Peel had been there before, as Marc Bolan, Elton John and Rod Stewart had gone stratospheric and forgotten him and the role he had played in their 1970s breakthroughs, and kept a distance from his favourites The Fall and the Undertones, along with New Order and The Smiths, the two bands who did so much to define the alternative, DIY, indie ethos of the 1980s.
Peel already played dub reggae, world music and hip-hop, and would go on to champion techno, drum’n’bass and The White Stripes, but always insisted: “I don’t pursue particular movements. The punk thing dominated as it did only because there wasn’t anything else interesting at the time, or at least that interested me,” he reflected in the Peeling Back The Years series broadcast on Radio 1 in 1987. “But after the first careless rapture of that had diminished, I went back to the way I’d been before, looking around at various areas of music and trying to find what I regarded as the best in those different areas – rock, folk, reggae.”
It was this enthusiasm, combined with his wide-ranging knowledge of most genres, and a deadpan delivery that matched his dry sense of humour, that made Peel such a compelling listen throughout the decades. That’s why teenagers tuned in under the covers, taped programmes, sent in demos. Pulp, The Wedding Present and Mogwai didn’t set out to conquer the charts or redefine the parameters of rock music but simply wanted to record a Peel session.
Peel’s death on 25 October 2004, while on holiday in Peru, robbed Britain and the world of its most influential music broadcaster – though it may also have saved him from the kind of retrospective scrutiny that has led former colleagues into the law courts. Radio 1 cleared its schedule for a day of tributes but never really tried to replace him as the station attempted to move towards a younger demographic. The BBC had launched 6 Musicin 2002 and claimed that the digital station embraced the Peel ethos, while 1Xtra, also launched that year, specialised in urban music.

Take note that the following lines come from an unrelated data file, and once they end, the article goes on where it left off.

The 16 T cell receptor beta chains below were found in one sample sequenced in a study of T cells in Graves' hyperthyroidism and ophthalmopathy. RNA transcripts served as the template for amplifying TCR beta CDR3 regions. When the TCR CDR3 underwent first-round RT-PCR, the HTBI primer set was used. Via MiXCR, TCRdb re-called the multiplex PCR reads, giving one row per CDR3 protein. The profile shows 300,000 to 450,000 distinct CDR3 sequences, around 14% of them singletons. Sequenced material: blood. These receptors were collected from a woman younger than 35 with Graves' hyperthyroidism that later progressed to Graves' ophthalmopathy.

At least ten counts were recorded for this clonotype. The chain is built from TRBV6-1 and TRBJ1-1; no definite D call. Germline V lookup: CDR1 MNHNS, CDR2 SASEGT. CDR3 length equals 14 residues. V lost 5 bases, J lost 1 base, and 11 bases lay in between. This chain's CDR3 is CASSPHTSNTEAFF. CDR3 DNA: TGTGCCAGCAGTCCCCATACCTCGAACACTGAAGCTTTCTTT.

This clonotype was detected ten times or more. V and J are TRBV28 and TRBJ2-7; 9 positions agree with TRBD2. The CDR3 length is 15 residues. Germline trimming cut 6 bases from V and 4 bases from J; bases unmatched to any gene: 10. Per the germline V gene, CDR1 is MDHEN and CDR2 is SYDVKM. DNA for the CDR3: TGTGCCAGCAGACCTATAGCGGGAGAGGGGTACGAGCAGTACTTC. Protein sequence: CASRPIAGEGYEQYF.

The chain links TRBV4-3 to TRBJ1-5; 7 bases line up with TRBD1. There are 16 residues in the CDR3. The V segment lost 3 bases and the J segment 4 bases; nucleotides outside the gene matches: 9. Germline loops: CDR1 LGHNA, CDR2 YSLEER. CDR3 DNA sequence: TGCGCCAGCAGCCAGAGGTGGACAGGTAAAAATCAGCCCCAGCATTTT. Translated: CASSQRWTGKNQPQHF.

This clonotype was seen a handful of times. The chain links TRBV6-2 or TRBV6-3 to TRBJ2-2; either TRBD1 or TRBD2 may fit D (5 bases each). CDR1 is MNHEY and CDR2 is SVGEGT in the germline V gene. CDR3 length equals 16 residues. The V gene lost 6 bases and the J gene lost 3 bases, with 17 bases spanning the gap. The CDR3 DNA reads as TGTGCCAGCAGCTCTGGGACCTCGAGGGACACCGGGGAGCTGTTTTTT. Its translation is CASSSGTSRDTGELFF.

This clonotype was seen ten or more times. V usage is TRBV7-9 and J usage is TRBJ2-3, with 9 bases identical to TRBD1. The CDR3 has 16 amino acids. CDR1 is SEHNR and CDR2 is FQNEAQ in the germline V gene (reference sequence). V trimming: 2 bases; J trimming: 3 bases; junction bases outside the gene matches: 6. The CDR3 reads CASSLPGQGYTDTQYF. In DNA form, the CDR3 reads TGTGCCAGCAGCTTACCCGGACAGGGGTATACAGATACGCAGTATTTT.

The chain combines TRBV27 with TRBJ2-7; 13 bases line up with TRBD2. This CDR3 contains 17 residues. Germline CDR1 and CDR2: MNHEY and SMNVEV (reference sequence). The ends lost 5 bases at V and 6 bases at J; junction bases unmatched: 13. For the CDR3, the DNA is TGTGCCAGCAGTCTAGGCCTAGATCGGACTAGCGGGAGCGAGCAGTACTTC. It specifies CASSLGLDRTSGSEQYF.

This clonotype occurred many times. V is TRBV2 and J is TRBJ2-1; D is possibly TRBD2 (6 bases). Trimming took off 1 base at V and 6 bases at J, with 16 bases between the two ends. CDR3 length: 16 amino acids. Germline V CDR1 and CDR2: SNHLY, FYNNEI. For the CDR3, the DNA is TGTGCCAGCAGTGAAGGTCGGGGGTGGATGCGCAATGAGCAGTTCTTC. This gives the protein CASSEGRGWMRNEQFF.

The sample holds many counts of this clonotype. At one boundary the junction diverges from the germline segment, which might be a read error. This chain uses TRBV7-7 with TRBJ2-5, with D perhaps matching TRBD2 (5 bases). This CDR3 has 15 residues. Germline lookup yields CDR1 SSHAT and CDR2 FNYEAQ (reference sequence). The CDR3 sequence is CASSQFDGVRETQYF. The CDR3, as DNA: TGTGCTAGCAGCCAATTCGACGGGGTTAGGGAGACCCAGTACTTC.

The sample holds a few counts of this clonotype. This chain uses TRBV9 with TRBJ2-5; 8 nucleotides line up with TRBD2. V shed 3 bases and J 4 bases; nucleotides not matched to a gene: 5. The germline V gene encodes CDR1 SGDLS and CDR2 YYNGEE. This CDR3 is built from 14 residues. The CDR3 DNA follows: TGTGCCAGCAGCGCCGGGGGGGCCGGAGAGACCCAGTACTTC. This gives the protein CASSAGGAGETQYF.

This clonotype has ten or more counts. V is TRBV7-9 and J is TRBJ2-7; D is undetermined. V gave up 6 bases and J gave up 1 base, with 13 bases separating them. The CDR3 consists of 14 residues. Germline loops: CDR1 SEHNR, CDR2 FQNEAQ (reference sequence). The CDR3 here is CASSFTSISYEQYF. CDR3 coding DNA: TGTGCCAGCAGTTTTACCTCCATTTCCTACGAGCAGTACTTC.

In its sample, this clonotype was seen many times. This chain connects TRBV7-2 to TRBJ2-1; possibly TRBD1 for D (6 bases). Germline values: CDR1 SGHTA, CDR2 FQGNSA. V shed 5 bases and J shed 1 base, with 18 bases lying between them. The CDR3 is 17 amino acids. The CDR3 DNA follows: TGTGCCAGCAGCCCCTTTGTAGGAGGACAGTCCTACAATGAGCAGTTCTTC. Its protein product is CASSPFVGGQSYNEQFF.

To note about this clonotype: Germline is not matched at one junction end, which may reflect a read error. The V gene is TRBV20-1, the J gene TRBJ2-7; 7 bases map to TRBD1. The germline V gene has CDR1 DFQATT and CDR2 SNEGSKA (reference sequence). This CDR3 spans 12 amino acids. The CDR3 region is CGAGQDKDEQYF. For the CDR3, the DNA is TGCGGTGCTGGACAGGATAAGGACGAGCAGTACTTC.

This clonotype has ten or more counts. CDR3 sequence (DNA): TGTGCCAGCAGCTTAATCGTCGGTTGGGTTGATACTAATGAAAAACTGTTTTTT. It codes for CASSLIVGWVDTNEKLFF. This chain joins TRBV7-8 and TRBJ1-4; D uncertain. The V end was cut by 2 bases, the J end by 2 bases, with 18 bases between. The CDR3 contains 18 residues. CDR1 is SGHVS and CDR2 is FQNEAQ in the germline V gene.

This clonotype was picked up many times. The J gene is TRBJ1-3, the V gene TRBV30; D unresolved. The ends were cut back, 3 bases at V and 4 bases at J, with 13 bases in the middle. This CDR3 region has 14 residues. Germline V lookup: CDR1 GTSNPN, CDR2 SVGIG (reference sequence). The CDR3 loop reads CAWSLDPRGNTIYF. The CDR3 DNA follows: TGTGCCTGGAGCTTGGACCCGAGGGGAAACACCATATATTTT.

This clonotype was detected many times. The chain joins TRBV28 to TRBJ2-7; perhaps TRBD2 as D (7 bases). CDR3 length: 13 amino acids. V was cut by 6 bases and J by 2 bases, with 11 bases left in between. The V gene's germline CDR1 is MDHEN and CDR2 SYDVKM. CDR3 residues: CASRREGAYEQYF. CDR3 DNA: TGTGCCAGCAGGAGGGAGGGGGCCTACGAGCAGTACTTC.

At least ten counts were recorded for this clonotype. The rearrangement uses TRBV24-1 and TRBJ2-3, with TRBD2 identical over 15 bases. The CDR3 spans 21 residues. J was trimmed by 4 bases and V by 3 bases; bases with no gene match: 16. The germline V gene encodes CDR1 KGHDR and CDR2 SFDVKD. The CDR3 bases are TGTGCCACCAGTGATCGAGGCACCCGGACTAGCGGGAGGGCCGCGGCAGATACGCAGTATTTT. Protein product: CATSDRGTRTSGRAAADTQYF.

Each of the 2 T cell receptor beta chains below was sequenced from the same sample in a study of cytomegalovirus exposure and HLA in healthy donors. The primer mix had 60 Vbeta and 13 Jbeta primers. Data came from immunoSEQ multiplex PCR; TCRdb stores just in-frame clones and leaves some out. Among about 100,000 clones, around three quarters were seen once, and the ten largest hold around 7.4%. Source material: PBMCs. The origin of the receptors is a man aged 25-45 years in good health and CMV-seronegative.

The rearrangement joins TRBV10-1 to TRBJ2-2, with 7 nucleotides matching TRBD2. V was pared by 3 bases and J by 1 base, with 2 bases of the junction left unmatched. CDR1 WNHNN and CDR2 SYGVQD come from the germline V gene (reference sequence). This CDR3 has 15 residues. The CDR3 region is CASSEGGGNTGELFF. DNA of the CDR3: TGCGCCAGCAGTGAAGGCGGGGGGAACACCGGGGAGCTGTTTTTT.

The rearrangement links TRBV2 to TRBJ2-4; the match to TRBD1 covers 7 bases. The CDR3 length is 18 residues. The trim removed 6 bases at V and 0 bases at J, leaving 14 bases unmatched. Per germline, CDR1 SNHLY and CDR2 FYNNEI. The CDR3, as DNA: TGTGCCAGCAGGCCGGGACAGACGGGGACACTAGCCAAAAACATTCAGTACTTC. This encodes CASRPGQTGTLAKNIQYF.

Yet, despite the breadth of music played on these stations, along with Radio 2 and specialist shows on BBC local radio, not to mention the array of offerings from the commercial sector in Britain and internet-based stations around the world, Peel’s combination of constant curiosity, authoritative perspective and endearing quirks is sorely missed. Where else are you going to hear the Scots poet Ivor Cutler, the two singles by lost 1979 Dorset power pop group Tours, or early 1980s pop sensation Sheena Easton?
Sure, 6 Music fulfils a similar function, its programmes available 24/7 as well as via the iPlayer service. It makes comprehensive use of the Peel sessions and other BBC archive material, inaugurated the John Peel Lecture in 2011 and features many presenters who grew up listening to him, literally in the case of his son, Tom Ravenscroft, or of Lauren Laverne and Marc Riley, who have both made the transition from Peel-approved bands to presenting their own shows. Riley’s off-the-wall sense of humour, while coarser than Peel’s dry wit, makes him a natural heir to the Peel throne, though the more cultured and catholic approach favoured by Gideon Coe works well in the 9pm to midnight slot.
In an average week, 6 Music reaches nearly two million listeners, yet none of its programmes pack the same impact as Peel’s used to. Huey Morgan and Craig Charles currently straddle the 6 Music and Radio 2 schedules, and do a fine, funky job, yet are also symptomatic of the way the BBC has embraced celebrity – or cult status – when looking for presenting talent. Annie Nightingale, now Radio 1’s longest-serving broadcaster, where she is still playing “the biggest bass bangers”, has made tentative forays into Radio 2 with her Eternal Jukebox that could be developed into a weekly rather than a bank-holiday occasion.
Listeners of various vintages may also point out that Andy Kershaw, who last broadcast on Radio 1 in 2000, before moving to Radio 3, could have picked up the Peel baton but for the unravelling of his private life in 2007. Mark Lamarr’s God’s Juke-Box, a weekly three-hour overnight show which ran on Radio 2 from April 2006 to December 2010, is arguably the closest any of the national – rather than digital – stations have come to matching the Peel magic.
“The Moon In June (BBC Version)”
The last time we played on Top Gear
And though each little song
Was less than three minutes long
Mike squeezed a solo in… somehow
And although we like our longer tunes
It seemed polite to cut them down
To little bits – they might be hits
Who gives an… after all?
Tell me how would you feel
In the place of John Peel?
You just can’t please
All of the musicians all the time
Playing now is lovely
Here in the BBC